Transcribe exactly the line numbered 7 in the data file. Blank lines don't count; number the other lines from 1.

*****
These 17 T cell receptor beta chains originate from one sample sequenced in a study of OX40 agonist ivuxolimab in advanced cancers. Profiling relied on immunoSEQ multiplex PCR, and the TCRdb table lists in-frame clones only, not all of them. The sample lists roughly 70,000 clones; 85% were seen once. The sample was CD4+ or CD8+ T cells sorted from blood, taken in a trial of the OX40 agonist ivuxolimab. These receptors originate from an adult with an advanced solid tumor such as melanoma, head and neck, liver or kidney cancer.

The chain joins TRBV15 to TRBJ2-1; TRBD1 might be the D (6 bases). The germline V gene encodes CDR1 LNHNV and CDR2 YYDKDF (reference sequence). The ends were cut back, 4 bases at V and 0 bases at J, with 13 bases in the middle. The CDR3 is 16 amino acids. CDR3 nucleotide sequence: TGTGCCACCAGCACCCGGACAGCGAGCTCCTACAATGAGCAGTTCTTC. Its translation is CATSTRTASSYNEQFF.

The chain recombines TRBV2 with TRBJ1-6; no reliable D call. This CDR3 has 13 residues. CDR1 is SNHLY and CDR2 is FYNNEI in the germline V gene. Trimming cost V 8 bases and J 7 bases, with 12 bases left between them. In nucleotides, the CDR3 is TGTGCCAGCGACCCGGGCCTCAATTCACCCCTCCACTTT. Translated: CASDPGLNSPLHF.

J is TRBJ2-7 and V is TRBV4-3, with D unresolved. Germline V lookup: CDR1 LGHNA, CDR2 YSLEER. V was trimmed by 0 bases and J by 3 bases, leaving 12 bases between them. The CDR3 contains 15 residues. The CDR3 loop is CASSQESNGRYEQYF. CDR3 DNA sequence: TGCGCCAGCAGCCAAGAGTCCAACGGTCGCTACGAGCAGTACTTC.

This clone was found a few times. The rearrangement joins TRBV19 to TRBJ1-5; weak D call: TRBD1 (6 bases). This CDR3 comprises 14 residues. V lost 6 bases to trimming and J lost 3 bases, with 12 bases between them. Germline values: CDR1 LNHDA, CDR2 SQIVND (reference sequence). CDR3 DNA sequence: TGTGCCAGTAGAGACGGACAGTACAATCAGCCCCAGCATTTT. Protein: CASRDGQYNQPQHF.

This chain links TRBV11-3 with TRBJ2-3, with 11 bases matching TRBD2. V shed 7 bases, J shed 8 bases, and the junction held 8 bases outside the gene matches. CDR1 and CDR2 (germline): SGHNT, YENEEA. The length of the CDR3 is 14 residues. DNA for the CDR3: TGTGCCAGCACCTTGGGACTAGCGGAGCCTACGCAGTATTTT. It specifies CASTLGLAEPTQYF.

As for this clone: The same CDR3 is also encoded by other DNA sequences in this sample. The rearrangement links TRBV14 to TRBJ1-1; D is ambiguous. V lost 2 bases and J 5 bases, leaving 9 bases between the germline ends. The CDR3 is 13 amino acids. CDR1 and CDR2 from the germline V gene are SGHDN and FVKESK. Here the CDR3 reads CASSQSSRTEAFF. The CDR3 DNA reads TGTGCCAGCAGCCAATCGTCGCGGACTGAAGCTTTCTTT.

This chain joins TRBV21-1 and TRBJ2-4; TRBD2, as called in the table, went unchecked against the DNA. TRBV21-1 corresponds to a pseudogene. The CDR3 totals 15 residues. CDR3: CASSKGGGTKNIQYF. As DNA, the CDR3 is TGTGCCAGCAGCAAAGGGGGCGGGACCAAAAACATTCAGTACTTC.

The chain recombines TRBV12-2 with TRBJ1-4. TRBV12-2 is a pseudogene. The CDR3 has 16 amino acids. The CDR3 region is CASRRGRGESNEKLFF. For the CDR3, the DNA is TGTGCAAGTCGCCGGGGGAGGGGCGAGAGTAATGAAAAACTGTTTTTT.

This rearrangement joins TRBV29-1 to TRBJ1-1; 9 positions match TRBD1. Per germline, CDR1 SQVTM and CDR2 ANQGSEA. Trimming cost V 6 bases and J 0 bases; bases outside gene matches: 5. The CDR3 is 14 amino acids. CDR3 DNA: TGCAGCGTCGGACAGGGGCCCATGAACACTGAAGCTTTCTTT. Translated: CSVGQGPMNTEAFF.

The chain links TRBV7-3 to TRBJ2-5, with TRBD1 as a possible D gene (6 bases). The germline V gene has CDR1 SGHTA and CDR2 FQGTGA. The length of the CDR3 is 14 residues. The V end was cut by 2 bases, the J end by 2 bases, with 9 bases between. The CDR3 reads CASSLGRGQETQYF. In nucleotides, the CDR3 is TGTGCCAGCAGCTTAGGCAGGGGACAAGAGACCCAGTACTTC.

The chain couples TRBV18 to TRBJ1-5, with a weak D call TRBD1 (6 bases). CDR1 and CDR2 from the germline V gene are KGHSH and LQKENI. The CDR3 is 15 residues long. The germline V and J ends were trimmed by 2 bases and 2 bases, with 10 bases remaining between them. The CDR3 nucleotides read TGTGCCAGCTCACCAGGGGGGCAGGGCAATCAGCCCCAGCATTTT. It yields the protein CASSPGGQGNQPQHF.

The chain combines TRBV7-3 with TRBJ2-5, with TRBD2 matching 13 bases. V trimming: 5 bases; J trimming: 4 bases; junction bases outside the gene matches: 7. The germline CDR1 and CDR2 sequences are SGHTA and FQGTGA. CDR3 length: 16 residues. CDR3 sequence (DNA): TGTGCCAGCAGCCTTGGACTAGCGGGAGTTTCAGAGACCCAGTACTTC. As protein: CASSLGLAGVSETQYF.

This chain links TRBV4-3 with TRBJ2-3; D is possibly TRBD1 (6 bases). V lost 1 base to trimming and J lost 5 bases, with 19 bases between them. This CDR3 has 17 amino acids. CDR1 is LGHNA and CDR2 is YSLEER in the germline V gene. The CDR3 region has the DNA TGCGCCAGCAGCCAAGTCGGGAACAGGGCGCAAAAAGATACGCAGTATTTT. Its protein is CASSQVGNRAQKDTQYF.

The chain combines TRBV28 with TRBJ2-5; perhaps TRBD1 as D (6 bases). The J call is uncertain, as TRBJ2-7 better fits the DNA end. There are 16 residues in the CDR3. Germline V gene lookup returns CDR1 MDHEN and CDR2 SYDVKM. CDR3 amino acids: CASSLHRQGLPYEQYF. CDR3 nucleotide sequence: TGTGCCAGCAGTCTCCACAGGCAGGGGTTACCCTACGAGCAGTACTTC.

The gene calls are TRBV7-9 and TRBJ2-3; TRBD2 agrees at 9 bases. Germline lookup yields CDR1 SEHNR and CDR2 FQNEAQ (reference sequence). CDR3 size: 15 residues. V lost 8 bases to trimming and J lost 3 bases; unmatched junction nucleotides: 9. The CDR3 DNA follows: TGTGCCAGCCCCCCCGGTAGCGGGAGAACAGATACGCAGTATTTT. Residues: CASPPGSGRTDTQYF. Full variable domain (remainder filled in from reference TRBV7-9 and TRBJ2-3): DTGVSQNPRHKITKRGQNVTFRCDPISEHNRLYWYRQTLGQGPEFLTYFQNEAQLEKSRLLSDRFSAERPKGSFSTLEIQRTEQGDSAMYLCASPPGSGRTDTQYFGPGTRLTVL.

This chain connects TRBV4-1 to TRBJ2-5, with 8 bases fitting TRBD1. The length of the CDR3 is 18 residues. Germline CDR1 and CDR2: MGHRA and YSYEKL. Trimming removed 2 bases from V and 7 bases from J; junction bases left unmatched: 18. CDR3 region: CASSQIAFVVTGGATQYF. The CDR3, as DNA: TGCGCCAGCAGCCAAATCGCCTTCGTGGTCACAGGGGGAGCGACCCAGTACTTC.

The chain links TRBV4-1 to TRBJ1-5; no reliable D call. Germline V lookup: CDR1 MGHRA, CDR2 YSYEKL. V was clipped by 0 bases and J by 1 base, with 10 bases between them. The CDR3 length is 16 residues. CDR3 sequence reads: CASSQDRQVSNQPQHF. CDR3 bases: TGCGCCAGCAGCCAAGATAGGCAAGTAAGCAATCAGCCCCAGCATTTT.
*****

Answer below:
As for this clone: The same CDR3 is also encoded by other DNA sequences in this sample. The rearrangement links TRBV14 to TRBJ1-1; D is ambiguous. V lost 2 bases and J 5 bases, leaving 9 bases between the germline ends. The CDR3 is 13 amino acids. CDR1 and CDR2 from the germline V gene are SGHDN and FVKESK. Here the CDR3 reads CASSQSSRTEAFF. The CDR3 DNA reads TGTGCCAGCAGCCAATCGTCGCGGACTGAAGCTTTCTTT.